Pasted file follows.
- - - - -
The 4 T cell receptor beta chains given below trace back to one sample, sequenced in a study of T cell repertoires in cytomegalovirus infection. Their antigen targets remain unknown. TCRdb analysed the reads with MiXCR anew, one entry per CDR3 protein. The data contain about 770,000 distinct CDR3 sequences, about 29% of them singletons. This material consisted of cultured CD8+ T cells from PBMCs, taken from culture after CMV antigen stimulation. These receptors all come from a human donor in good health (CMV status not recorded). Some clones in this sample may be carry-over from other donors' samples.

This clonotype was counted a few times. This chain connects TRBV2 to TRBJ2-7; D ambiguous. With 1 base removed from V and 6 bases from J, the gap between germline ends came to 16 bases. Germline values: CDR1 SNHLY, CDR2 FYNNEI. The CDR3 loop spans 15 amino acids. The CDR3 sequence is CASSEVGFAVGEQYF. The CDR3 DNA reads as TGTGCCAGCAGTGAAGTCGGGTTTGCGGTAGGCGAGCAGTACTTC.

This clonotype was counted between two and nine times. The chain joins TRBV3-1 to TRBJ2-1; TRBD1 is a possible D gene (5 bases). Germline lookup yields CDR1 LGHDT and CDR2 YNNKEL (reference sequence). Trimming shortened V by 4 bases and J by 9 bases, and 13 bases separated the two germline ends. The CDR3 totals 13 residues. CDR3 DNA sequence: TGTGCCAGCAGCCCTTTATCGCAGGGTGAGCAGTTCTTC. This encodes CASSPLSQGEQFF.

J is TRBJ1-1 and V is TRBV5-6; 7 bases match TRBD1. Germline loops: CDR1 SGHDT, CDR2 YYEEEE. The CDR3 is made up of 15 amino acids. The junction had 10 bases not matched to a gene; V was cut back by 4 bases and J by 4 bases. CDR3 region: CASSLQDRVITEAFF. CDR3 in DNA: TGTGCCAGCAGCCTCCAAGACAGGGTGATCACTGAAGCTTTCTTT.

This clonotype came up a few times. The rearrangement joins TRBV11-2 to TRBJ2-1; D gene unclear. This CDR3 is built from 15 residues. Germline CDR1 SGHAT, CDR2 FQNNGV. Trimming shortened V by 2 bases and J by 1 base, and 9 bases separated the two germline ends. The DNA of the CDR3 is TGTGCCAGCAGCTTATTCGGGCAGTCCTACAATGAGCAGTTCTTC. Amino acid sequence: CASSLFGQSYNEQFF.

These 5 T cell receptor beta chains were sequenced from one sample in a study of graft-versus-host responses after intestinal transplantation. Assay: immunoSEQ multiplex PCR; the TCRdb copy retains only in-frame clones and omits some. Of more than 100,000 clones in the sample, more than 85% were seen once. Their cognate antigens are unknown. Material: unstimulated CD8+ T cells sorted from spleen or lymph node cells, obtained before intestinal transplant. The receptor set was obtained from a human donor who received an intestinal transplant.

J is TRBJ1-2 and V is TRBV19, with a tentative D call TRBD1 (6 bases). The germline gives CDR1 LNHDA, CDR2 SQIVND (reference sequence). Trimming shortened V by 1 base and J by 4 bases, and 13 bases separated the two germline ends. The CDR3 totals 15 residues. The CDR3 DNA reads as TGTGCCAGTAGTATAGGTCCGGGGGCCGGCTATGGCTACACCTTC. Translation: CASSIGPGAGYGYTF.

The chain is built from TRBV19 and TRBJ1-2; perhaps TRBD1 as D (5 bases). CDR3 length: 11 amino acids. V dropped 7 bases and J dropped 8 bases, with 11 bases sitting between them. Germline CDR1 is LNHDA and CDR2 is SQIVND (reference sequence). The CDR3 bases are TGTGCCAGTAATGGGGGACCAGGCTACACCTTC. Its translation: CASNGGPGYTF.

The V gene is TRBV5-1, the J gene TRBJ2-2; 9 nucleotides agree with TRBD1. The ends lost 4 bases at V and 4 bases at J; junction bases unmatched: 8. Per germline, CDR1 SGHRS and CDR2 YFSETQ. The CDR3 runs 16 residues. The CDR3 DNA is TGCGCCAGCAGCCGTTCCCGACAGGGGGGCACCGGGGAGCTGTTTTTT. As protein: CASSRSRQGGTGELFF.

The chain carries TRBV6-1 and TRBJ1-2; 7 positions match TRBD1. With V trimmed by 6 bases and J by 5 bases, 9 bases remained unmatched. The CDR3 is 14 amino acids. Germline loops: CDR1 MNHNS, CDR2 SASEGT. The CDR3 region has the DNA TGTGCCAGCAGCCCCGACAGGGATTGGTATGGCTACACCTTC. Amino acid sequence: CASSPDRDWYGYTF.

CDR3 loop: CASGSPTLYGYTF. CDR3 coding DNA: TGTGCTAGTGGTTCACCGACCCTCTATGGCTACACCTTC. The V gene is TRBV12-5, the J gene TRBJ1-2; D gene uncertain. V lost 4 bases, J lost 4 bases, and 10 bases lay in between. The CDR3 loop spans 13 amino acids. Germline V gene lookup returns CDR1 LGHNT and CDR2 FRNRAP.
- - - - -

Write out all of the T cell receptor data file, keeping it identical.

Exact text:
The 4 T cell receptor beta chains given below trace back to one sample, sequenced in a study of T cell repertoires in cytomegalovirus infection. Their antigen targets remain unknown. TCRdb analysed the reads with MiXCR anew, one entry per CDR3 protein. The data contain about 770,000 distinct CDR3 sequences, about 29% of them singletons. This material consisted of cultured CD8+ T cells from PBMCs, taken from culture after CMV antigen stimulation. These receptors all come from a human donor in good health (CMV status not recorded). Some clones in this sample may be carry-over from other donors' samples.

This clonotype was counted a few times. This chain connects TRBV2 to TRBJ2-7; D ambiguous. With 1 base removed from V and 6 bases from J, the gap between germline ends came to 16 bases. Germline values: CDR1 SNHLY, CDR2 FYNNEI. The CDR3 loop spans 15 amino acids. The CDR3 sequence is CASSEVGFAVGEQYF. The CDR3 DNA reads as TGTGCCAGCAGTGAAGTCGGGTTTGCGGTAGGCGAGCAGTACTTC.

This clonotype was counted between two and nine times. The chain joins TRBV3-1 to TRBJ2-1; TRBD1 is a possible D gene (5 bases). Germline lookup yields CDR1 LGHDT and CDR2 YNNKEL (reference sequence). Trimming shortened V by 4 bases and J by 9 bases, and 13 bases separated the two germline ends. The CDR3 totals 13 residues. CDR3 DNA sequence: TGTGCCAGCAGCCCTTTATCGCAGGGTGAGCAGTTCTTC. This encodes CASSPLSQGEQFF.

J is TRBJ1-1 and V is TRBV5-6; 7 bases match TRBD1. Germline loops: CDR1 SGHDT, CDR2 YYEEEE. The CDR3 is made up of 15 amino acids. The junction had 10 bases not matched to a gene; V was cut back by 4 bases and J by 4 bases. CDR3 region: CASSLQDRVITEAFF. CDR3 in DNA: TGTGCCAGCAGCCTCCAAGACAGGGTGATCACTGAAGCTTTCTTT.

This clonotype came up a few times. The rearrangement joins TRBV11-2 to TRBJ2-1; D gene unclear. This CDR3 is built from 15 residues. Germline CDR1 SGHAT, CDR2 FQNNGV. Trimming shortened V by 2 bases and J by 1 base, and 9 bases separated the two germline ends. The DNA of the CDR3 is TGTGCCAGCAGCTTATTCGGGCAGTCCTACAATGAGCAGTTCTTC. Amino acid sequence: CASSLFGQSYNEQFF.

These 5 T cell receptor beta chains were sequenced from one sample in a study of graft-versus-host responses after intestinal transplantation. Assay: immunoSEQ multiplex PCR; the TCRdb copy retains only in-frame clones and omits some. Of more than 100,000 clones in the sample, more than 85% were seen once. Their cognate antigens are unknown. Material: unstimulated CD8+ T cells sorted from spleen or lymph node cells, obtained before intestinal transplant. The receptor set was obtained from a human donor who received an intestinal transplant.

J is TRBJ1-2 and V is TRBV19, with a tentative D call TRBD1 (6 bases). The germline gives CDR1 LNHDA, CDR2 SQIVND (reference sequence). Trimming shortened V by 1 base and J by 4 bases, and 13 bases separated the two germline ends. The CDR3 totals 15 residues. The CDR3 DNA reads as TGTGCCAGTAGTATAGGTCCGGGGGCCGGCTATGGCTACACCTTC. Translation: CASSIGPGAGYGYTF.

The chain is built from TRBV19 and TRBJ1-2; perhaps TRBD1 as D (5 bases). CDR3 length: 11 amino acids. V dropped 7 bases and J dropped 8 bases, with 11 bases sitting between them. Germline CDR1 is LNHDA and CDR2 is SQIVND (reference sequence). The CDR3 bases are TGTGCCAGTAATGGGGGACCAGGCTACACCTTC. Its translation: CASNGGPGYTF.

The V gene is TRBV5-1, the J gene TRBJ2-2; 9 nucleotides agree with TRBD1. The ends lost 4 bases at V and 4 bases at J; junction bases unmatched: 8. Per germline, CDR1 SGHRS and CDR2 YFSETQ. The CDR3 runs 16 residues. The CDR3 DNA is TGCGCCAGCAGCCGTTCCCGACAGGGGGGCACCGGGGAGCTGTTTTTT. As protein: CASSRSRQGGTGELFF.

The chain carries TRBV6-1 and TRBJ1-2; 7 positions match TRBD1. With V trimmed by 6 bases and J by 5 bases, 9 bases remained unmatched. The CDR3 is 14 amino acids. Germline loops: CDR1 MNHNS, CDR2 SASEGT. The CDR3 region has the DNA TGTGCCAGCAGCCCCGACAGGGATTGGTATGGCTACACCTTC. Amino acid sequence: CASSPDRDWYGYTF.

CDR3 loop: CASGSPTLYGYTF. CDR3 coding DNA: TGTGCTAGTGGTTCACCGACCCTCTATGGCTACACCTTC. The V gene is TRBV12-5, the J gene TRBJ1-2; D gene uncertain. V lost 4 bases, J lost 4 bases, and 10 bases lay in between. The CDR3 loop spans 13 amino acids. Germline V gene lookup returns CDR1 LGHNT and CDR2 FRNRAP.